The crumbling lattice rock and cherubic choral goo of Stefan Neville’s Pumice was last witnessed here alongside US’ Grouper and has more recently been performed over in the States itself, meanwhile being committed to record on both Soft Abuse (Wooden Wand, The Futurians, Hala Strana, The Skygreen Leopards) and Dirty Knobby (Astral Social Club, Peter Wright, Our Love Will Destroy the World). It’s difficult to elude the exoticised imagery of lo-fi loner/zoner/stoner frequently superimposed over Neville’s entire practice, but it’s at least hinged between detonation and dilapidation, two bi-polar tendencies in rock and roll. As Neville himself suggests, ‘Perseverance’ is central to the act’s modus operandi: "The instruments are wearing out, the guitar gets harder and harder to tune, the tape loops get sicker and the batteries get flatter", but it’s this loaded fragility and micro-catastrophic eventfulness that makes it so magnetically compelling. Its self-destructive and bee-line Thanatos is its very vivacious and celebratory impulse, and it’s this virtuosic recklessness that keeps us reaching out to the passing sphinx punk briefly beheld within the music.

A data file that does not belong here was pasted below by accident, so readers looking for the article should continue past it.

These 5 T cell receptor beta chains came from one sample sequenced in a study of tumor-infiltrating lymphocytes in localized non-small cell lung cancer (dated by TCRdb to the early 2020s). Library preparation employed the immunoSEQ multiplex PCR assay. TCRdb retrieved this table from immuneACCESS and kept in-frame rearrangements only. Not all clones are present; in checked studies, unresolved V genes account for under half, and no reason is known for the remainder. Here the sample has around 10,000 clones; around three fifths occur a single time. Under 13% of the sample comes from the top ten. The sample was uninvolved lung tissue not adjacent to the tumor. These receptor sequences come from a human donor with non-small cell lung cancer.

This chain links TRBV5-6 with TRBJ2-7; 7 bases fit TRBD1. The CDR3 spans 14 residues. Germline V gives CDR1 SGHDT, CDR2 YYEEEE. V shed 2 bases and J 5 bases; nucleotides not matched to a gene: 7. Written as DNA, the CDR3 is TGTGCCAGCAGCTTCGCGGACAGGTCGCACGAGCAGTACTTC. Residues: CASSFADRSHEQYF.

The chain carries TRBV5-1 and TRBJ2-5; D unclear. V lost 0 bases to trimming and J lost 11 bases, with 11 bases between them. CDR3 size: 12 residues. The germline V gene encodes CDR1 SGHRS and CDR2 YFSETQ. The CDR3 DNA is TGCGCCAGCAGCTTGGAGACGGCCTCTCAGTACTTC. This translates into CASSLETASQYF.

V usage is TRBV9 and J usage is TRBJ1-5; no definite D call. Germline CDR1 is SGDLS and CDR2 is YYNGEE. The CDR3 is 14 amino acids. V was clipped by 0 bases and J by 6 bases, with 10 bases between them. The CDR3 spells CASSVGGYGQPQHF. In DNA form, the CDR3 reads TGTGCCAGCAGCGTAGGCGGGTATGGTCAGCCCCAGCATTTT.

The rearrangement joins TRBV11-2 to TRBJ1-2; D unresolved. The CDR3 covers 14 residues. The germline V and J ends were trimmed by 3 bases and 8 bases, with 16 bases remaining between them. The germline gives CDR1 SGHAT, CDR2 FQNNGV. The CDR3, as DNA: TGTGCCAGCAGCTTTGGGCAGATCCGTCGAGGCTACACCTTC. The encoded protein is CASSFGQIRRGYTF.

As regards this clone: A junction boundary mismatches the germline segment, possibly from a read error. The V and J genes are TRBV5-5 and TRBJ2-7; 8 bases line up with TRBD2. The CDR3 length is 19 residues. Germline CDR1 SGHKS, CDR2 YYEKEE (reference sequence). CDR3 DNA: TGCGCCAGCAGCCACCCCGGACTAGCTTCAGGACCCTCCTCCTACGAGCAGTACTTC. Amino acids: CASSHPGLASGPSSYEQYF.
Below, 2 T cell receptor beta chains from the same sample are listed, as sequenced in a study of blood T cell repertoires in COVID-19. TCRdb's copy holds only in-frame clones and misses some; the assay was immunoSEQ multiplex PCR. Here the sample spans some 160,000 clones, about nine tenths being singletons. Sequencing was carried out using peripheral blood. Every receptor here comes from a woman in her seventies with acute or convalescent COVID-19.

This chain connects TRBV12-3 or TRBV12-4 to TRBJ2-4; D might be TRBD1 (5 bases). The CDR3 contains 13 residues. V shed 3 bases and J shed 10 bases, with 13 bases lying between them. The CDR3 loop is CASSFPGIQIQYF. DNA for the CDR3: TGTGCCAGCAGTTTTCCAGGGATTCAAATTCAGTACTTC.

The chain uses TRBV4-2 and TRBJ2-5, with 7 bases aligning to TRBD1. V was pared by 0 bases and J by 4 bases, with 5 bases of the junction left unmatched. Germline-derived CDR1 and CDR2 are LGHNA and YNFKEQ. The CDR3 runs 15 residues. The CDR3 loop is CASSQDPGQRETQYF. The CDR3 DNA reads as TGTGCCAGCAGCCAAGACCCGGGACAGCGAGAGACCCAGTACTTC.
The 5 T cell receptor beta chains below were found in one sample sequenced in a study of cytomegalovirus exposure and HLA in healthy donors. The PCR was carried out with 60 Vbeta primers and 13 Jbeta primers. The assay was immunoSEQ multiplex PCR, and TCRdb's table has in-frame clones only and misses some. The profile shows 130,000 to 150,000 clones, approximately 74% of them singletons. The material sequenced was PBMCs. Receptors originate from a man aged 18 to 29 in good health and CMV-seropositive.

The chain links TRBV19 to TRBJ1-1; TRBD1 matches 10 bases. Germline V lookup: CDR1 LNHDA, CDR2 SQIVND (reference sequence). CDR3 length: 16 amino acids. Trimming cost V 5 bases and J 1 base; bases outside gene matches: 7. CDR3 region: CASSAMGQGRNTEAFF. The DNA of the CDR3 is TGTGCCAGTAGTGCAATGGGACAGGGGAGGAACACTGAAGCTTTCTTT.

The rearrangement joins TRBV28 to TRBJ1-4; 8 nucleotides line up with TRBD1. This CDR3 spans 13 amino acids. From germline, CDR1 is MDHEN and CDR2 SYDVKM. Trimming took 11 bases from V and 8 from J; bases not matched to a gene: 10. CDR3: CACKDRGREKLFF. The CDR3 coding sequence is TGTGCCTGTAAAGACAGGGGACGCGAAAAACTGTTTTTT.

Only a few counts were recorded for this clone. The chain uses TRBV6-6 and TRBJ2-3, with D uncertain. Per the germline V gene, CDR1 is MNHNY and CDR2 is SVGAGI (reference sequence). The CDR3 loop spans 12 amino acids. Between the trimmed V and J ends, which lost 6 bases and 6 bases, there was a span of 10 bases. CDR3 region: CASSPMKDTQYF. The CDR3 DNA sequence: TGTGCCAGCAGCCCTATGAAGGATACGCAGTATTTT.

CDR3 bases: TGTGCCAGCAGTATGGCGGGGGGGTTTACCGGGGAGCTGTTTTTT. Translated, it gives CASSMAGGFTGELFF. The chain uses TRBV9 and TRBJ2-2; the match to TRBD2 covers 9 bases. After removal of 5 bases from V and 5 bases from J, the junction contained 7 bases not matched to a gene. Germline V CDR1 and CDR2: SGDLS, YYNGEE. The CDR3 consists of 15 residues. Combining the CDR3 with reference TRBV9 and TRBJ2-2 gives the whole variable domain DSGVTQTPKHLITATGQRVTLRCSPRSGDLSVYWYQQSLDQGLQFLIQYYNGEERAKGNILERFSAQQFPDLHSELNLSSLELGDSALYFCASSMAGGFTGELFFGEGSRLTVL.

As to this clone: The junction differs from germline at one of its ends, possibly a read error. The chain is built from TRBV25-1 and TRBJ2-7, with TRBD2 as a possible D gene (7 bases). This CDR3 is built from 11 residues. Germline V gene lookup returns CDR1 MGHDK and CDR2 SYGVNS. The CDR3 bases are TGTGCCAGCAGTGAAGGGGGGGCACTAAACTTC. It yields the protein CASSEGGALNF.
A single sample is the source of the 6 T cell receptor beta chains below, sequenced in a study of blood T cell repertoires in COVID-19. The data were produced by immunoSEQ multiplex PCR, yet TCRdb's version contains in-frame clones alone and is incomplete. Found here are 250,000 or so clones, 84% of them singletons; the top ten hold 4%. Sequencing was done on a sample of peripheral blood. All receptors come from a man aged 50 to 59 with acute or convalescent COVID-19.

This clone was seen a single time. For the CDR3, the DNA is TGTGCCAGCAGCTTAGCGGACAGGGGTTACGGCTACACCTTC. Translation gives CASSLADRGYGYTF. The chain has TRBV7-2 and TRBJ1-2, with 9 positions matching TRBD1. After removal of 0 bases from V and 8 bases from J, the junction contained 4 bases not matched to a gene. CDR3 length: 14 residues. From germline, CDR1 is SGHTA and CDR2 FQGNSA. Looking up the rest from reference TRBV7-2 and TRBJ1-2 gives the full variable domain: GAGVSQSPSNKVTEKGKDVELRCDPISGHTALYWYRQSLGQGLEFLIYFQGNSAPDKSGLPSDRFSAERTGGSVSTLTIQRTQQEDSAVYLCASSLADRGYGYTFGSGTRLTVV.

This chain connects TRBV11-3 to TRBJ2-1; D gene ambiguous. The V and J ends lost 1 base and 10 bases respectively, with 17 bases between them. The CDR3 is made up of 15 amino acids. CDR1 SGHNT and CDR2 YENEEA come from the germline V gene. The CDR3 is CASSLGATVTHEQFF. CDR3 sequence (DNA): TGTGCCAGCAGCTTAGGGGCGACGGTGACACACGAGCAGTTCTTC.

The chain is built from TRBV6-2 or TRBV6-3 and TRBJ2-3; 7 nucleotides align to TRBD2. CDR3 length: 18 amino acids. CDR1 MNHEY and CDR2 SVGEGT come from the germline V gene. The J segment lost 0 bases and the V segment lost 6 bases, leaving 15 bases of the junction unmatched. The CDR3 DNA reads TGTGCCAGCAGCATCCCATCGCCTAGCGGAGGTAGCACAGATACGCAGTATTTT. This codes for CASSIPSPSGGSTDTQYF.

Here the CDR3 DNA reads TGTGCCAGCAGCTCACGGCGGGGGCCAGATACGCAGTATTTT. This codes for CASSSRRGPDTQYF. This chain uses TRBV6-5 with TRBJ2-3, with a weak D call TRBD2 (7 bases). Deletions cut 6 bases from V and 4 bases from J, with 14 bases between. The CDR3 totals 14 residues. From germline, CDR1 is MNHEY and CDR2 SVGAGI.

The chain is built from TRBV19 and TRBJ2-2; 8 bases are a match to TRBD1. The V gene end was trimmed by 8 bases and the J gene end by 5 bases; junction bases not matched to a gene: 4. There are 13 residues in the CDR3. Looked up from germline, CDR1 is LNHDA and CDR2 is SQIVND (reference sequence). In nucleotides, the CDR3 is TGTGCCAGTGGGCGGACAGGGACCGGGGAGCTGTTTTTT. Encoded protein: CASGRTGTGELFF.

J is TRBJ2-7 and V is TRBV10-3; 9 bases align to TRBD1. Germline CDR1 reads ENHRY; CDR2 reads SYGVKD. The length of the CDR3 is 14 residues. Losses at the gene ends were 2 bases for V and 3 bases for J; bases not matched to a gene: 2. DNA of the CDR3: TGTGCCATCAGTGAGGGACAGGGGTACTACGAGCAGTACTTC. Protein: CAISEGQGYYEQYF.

VOLT is the fried electromotive psych and friable hack-fi out-of-it-ness of Dunedin’s Peter Gorman, Justin Taulu and Richard Scowen. Gorman and Scowen’s polymathic utilization of crosswired synthware, rerouted gadgetry and homespun anti-specialized miscellany - including the Fustigator and the Thunder Stick, plus the recently debuted 12-oscillator hat - is as reprogrammed and hornet-like as the interstitial swat and punch of Taulu’s #8 Taiko incantations.

RICHARD SCOWEN’s solo project employs a similarly sprawling mandala of devices, its dusty undulations and Xpressway-like scrub-chimes tolled and droned as a gauzy euphony that invokes the palimpsest minimalism of Frippertronics, the thrummed and thawed vignettes of Alistair Galbraith, the post-freakisms of Starving Weirdos and the Neu-Kosmische of acts like Emeralds, Growing and Sunroof! However, as the flawlessly titled ‘Southern Sparkle Morning Gothic’ from his early-2009 self-release as The Coloured Crystals Have Tone suggests, Scowen’s in a pretty remote and unmapped, but totally amazing place.